Each major party flipped states in just two of the last 14 cycles since 1968

Barring an 11th hour exit by President Joe Biden from the 2024 presidential race, voters will be choosing from the same two major party nominees for the second consecutive cycle.

Despite this presumptive rematch, and even though the nation has seen a dearth of states flipping in presidential races in recent decades, it is all but assured the Electoral College map will not look identical to the one from 2020 as no two maps have looked the same in consecutive cycles since the dawn of the modern two-party era in 1828.

The nation is currently in the midst of the lowest percentage of states to flip over the last three cycles (8.7 percent), four cycles (11.0 percent), five cycles (10.0 percent), six cycles (12.0 percent), seven cycles (11.7 percent), eight cycles (15.8 percent), nine cycles (16.0 percent), and 10 cycles (15.4 percent).

Just five states flipped from 2016 to 2020 – Arizona, Georgia, Michigan, Pennsylvania, and Wisconsin.

Of these five states, Michigan, Pennsylvania, and Wisconsin have the opportunity to do so for a third straight election this November.

Michigan would tie a state record with a Trump win; voters also changed the party for which they cast their Electoral College votes during three consecutive cycles in 1940 (Wendell Willkie), 1944 (Franklin Roosevelt), and 1948 (Thomas Dewey). All three contests were decided by less than two points.

Pennsylvanians last changed their partisan stripes in three cycles in 1972 (Richard Nixon), 1976 (Jimmy Carter), and 1980 (Ronald Reagan). The all-time state record is four straight cycles flipping between the Whigs and Democrats in 1840 (William Harrison), 1844 (James Polk), 1848 (Zachary Taylor), and 1852 (Franklin Pierce).

A Trump victory in Wisconsin would also tie a state record, with its voters flipping its presidential preference in three consecutive cycles twice before: in 1924 (Robert La Follette), 1928 (Herbert Hoover), and 1932 (Roosevelt) and 1944 (Dewey), 1948 (Harry Truman), and 1952 (Dwight Eisenhower).

Wisconsin – perhaps the definitive battleground state over the last generation – has switched its partisan preference in presidential elections at the second highest rate in the country since 1828, doing so in 18 of 43 opportunities (41.9 percent).

New York ranks the highest by this measure at 45.8 percent (22 of 48).

Recent presidential election history also tells us it is unlikely we will see both major parties win a state this November that they lost four years ago.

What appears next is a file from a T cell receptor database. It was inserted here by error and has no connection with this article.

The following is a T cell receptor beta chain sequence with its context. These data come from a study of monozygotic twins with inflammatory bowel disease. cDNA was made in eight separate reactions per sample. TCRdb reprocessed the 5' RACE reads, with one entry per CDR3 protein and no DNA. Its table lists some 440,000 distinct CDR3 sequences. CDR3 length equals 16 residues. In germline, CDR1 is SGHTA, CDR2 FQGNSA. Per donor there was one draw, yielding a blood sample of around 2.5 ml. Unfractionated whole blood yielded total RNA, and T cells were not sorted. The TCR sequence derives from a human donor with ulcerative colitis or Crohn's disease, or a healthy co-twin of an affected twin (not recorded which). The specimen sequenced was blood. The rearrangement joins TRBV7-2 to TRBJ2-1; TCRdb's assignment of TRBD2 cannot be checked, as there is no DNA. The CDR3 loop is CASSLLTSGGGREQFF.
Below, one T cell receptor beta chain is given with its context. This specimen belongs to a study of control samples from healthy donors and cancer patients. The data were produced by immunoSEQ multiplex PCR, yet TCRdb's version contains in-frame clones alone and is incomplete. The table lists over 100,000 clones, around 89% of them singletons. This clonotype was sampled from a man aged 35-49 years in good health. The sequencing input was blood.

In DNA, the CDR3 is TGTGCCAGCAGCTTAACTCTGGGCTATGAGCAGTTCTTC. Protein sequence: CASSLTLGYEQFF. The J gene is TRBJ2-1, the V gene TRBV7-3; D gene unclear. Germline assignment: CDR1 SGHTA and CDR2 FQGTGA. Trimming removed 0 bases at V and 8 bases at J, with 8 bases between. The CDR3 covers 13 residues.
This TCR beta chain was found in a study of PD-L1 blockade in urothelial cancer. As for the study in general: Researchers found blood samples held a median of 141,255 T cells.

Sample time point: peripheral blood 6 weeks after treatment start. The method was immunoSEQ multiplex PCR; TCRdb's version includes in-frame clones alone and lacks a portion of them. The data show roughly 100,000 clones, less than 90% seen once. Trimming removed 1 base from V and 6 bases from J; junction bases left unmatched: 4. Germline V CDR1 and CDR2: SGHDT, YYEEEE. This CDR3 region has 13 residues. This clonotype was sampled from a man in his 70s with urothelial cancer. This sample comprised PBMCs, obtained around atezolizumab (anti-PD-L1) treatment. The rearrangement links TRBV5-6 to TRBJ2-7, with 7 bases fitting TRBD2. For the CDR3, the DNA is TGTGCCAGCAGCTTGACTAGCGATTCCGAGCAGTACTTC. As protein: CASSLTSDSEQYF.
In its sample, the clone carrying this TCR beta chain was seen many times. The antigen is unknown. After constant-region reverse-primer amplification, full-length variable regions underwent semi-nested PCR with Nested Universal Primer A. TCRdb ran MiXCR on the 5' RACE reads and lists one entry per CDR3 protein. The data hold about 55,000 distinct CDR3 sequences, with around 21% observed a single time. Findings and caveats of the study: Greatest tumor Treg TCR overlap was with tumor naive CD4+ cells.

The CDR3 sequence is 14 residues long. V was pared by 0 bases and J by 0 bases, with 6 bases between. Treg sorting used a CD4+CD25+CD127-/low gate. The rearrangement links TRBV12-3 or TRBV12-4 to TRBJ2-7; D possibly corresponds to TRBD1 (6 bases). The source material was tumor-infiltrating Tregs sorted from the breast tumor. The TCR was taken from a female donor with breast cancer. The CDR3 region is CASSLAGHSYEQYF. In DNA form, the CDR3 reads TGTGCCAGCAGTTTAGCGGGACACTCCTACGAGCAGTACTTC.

Across the 14 cycles since 1968, there have only been two in which both states made inroads: 1996 and 2004.

In 1996, Bob Dole picked off three states won by Bill Clinton in 1992 (Colorado, Georgia, Montana) while Clinton flipped two others he lost four years prior (Arizona and Florida).

In 2004, President George W. Bush picked up two states he lost to Al Gore (Iowa and New Mexico) while Senator John Kerry flipped New Hampshire to the Democrats.

With that in mind, should Trump win back at least a few battleground states in 2024, it is unlikely to expect Biden and the Democrats could counterpunch and flip a few of their own.

Overall, slightly more than one-quarter of states have flipped cycle-to-cycle since 1828 (566 out of 2,050 elections, or 27.6 percent).

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  1. Geoff Gamble on July 8, 2024 at 9:48 pm

    – “Each party flipped…since 1968” *___in the same presidential election cycle___*

    – If both parties were to snare states away, I would venture to surmise that the ‘MAGA’ ticket will most likely take away Georgia (unlike AZ, NV, PA, and WI, Republicans hold every single state constitutional post; as well, the D ticket will not have Raphael Warnock as ticketmate, who in 2020 helped augment Black and urban core turnout across the state), whereas the the Democratic ticket will most likely take away North Carolina (with very controversial R nominees for school superintendent and governor; unlike 2020 and 2016, the R ticket will not have a ticketmate for a US senate seat).

    – The Omaha-anchored NE-02 (which apparently will have a stand-alone EC vote this cycle!) has switched in three consecutive cycles, in 2004 (Bush 43-Cheney), 2008, (BHO-Biden), and 2012 (Romney-Ryan). Will 2024 make for another streak?

    – By contrast, the geographically vast ME-02 seems a lost cause for the D ticket for the forseeable future – even with, say, MI Governor Whitmer or even KY Governor Beshear as a presidential nominee.

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